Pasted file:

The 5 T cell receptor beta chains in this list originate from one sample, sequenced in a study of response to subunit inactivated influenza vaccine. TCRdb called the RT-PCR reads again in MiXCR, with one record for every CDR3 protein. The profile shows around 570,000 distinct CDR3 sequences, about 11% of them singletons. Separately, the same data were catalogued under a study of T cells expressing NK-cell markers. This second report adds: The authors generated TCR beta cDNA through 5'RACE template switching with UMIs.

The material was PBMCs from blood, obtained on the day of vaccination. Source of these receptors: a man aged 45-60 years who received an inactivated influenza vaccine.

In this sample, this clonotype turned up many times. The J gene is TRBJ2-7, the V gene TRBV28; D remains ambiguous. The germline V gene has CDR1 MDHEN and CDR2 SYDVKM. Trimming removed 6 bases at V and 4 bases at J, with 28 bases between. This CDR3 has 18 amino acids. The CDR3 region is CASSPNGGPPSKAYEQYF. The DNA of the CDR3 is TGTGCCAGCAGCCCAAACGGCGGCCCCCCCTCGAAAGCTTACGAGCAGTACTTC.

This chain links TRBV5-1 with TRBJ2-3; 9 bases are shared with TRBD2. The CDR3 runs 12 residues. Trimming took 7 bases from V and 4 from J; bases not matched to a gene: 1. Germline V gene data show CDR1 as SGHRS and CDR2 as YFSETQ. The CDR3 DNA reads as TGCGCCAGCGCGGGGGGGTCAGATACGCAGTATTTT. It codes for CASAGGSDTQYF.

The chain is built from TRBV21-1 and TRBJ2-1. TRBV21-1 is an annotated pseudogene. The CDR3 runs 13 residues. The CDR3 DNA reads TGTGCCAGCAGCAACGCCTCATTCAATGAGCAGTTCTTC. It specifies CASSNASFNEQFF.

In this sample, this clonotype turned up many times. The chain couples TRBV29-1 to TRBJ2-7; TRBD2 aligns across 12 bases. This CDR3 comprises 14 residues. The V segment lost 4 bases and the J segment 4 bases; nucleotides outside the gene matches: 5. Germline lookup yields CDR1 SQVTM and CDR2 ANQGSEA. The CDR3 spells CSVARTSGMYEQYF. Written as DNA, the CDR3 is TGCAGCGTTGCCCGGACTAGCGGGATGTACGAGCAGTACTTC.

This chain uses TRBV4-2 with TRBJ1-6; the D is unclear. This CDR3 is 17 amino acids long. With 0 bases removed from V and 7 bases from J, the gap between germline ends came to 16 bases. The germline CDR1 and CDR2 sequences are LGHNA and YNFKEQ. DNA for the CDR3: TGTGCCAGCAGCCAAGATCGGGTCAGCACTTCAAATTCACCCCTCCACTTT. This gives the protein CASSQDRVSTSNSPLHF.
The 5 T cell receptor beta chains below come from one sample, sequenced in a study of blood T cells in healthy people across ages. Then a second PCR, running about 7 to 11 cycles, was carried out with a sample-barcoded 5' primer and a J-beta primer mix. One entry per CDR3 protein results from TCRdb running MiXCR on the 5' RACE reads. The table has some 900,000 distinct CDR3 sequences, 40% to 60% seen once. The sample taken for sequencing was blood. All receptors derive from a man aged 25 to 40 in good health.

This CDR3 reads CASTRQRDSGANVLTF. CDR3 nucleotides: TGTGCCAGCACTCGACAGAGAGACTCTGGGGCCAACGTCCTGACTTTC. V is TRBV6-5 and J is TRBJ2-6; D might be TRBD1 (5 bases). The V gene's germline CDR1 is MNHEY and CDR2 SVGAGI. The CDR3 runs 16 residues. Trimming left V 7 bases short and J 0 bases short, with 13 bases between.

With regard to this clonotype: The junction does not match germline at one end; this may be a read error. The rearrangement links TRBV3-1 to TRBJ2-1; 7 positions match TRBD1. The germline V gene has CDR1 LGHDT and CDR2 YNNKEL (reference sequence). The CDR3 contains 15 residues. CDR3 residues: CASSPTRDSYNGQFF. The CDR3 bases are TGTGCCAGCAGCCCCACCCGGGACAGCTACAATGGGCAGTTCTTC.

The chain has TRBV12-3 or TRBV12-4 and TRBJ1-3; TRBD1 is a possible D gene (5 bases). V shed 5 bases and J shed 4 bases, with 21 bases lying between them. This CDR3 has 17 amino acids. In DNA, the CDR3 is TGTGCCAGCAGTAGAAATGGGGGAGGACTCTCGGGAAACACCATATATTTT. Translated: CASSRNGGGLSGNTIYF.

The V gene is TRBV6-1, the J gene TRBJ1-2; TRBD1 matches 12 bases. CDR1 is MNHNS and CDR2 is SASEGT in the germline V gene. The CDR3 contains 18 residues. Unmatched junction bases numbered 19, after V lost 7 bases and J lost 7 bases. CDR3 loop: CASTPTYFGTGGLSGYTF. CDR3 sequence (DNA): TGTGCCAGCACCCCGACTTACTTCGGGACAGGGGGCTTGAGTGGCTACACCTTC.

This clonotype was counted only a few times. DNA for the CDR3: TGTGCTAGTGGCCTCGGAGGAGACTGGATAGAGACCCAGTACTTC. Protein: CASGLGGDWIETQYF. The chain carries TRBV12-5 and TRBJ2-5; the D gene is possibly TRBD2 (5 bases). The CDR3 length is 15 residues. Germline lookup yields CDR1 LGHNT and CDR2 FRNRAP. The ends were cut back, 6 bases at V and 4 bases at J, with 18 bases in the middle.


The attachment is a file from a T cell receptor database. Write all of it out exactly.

The 5 T cell receptor beta chains in this list originate from one sample, sequenced in a study of response to subunit inactivated influenza vaccine. TCRdb called the RT-PCR reads again in MiXCR, with one record for every CDR3 protein. The profile shows around 570,000 distinct CDR3 sequences, about 11% of them singletons. Separately, the same data were catalogued under a study of T cells expressing NK-cell markers. This second report adds: The authors generated TCR beta cDNA through 5'RACE template switching with UMIs.

The material was PBMCs from blood, obtained on the day of vaccination. Source of these receptors: a man aged 45-60 years who received an inactivated influenza vaccine.

In this sample, this clonotype turned up many times. The J gene is TRBJ2-7, the V gene TRBV28; D remains ambiguous. The germline V gene has CDR1 MDHEN and CDR2 SYDVKM. Trimming removed 6 bases at V and 4 bases at J, with 28 bases between. This CDR3 has 18 amino acids. The CDR3 region is CASSPNGGPPSKAYEQYF. The DNA of the CDR3 is TGTGCCAGCAGCCCAAACGGCGGCCCCCCCTCGAAAGCTTACGAGCAGTACTTC.

This chain links TRBV5-1 with TRBJ2-3; 9 bases are shared with TRBD2. The CDR3 runs 12 residues. Trimming took 7 bases from V and 4 from J; bases not matched to a gene: 1. Germline V gene data show CDR1 as SGHRS and CDR2 as YFSETQ. The CDR3 DNA reads as TGCGCCAGCGCGGGGGGGTCAGATACGCAGTATTTT. It codes for CASAGGSDTQYF.

The chain is built from TRBV21-1 and TRBJ2-1. TRBV21-1 is an annotated pseudogene. The CDR3 runs 13 residues. The CDR3 DNA reads TGTGCCAGCAGCAACGCCTCATTCAATGAGCAGTTCTTC. It specifies CASSNASFNEQFF.

In this sample, this clonotype turned up many times. The chain couples TRBV29-1 to TRBJ2-7; TRBD2 aligns across 12 bases. This CDR3 comprises 14 residues. The V segment lost 4 bases and the J segment 4 bases; nucleotides outside the gene matches: 5. Germline lookup yields CDR1 SQVTM and CDR2 ANQGSEA. The CDR3 spells CSVARTSGMYEQYF. Written as DNA, the CDR3 is TGCAGCGTTGCCCGGACTAGCGGGATGTACGAGCAGTACTTC.

This chain uses TRBV4-2 with TRBJ1-6; the D is unclear. This CDR3 is 17 amino acids long. With 0 bases removed from V and 7 bases from J, the gap between germline ends came to 16 bases. The germline CDR1 and CDR2 sequences are LGHNA and YNFKEQ. DNA for the CDR3: TGTGCCAGCAGCCAAGATCGGGTCAGCACTTCAAATTCACCCCTCCACTTT. This gives the protein CASSQDRVSTSNSPLHF.
The 5 T cell receptor beta chains below come from one sample, sequenced in a study of blood T cells in healthy people across ages. Then a second PCR, running about 7 to 11 cycles, was carried out with a sample-barcoded 5' primer and a J-beta primer mix. One entry per CDR3 protein results from TCRdb running MiXCR on the 5' RACE reads. The table has some 900,000 distinct CDR3 sequences, 40% to 60% seen once. The sample taken for sequencing was blood. All receptors derive from a man aged 25 to 40 in good health.

This CDR3 reads CASTRQRDSGANVLTF. CDR3 nucleotides: TGTGCCAGCACTCGACAGAGAGACTCTGGGGCCAACGTCCTGACTTTC. V is TRBV6-5 and J is TRBJ2-6; D might be TRBD1 (5 bases). The V gene's germline CDR1 is MNHEY and CDR2 SVGAGI. The CDR3 runs 16 residues. Trimming left V 7 bases short and J 0 bases short, with 13 bases between.

With regard to this clonotype: The junction does not match germline at one end; this may be a read error. The rearrangement links TRBV3-1 to TRBJ2-1; 7 positions match TRBD1. The germline V gene has CDR1 LGHDT and CDR2 YNNKEL (reference sequence). The CDR3 contains 15 residues. CDR3 residues: CASSPTRDSYNGQFF. The CDR3 bases are TGTGCCAGCAGCCCCACCCGGGACAGCTACAATGGGCAGTTCTTC.

The chain has TRBV12-3 or TRBV12-4 and TRBJ1-3; TRBD1 is a possible D gene (5 bases). V shed 5 bases and J shed 4 bases, with 21 bases lying between them. This CDR3 has 17 amino acids. In DNA, the CDR3 is TGTGCCAGCAGTAGAAATGGGGGAGGACTCTCGGGAAACACCATATATTTT. Translated: CASSRNGGGLSGNTIYF.

The V gene is TRBV6-1, the J gene TRBJ1-2; TRBD1 matches 12 bases. CDR1 is MNHNS and CDR2 is SASEGT in the germline V gene. The CDR3 contains 18 residues. Unmatched junction bases numbered 19, after V lost 7 bases and J lost 7 bases. CDR3 loop: CASTPTYFGTGGLSGYTF. CDR3 sequence (DNA): TGTGCCAGCACCCCGACTTACTTCGGGACAGGGGGCTTGAGTGGCTACACCTTC.

This clonotype was counted only a few times. DNA for the CDR3: TGTGCTAGTGGCCTCGGAGGAGACTGGATAGAGACCCAGTACTTC. Protein: CASGLGGDWIETQYF. The chain carries TRBV12-5 and TRBJ2-5; the D gene is possibly TRBD2 (5 bases). The CDR3 length is 15 residues. Germline lookup yields CDR1 LGHNT and CDR2 FRNRAP. The ends were cut back, 6 bases at V and 4 bases at J, with 18 bases in the middle.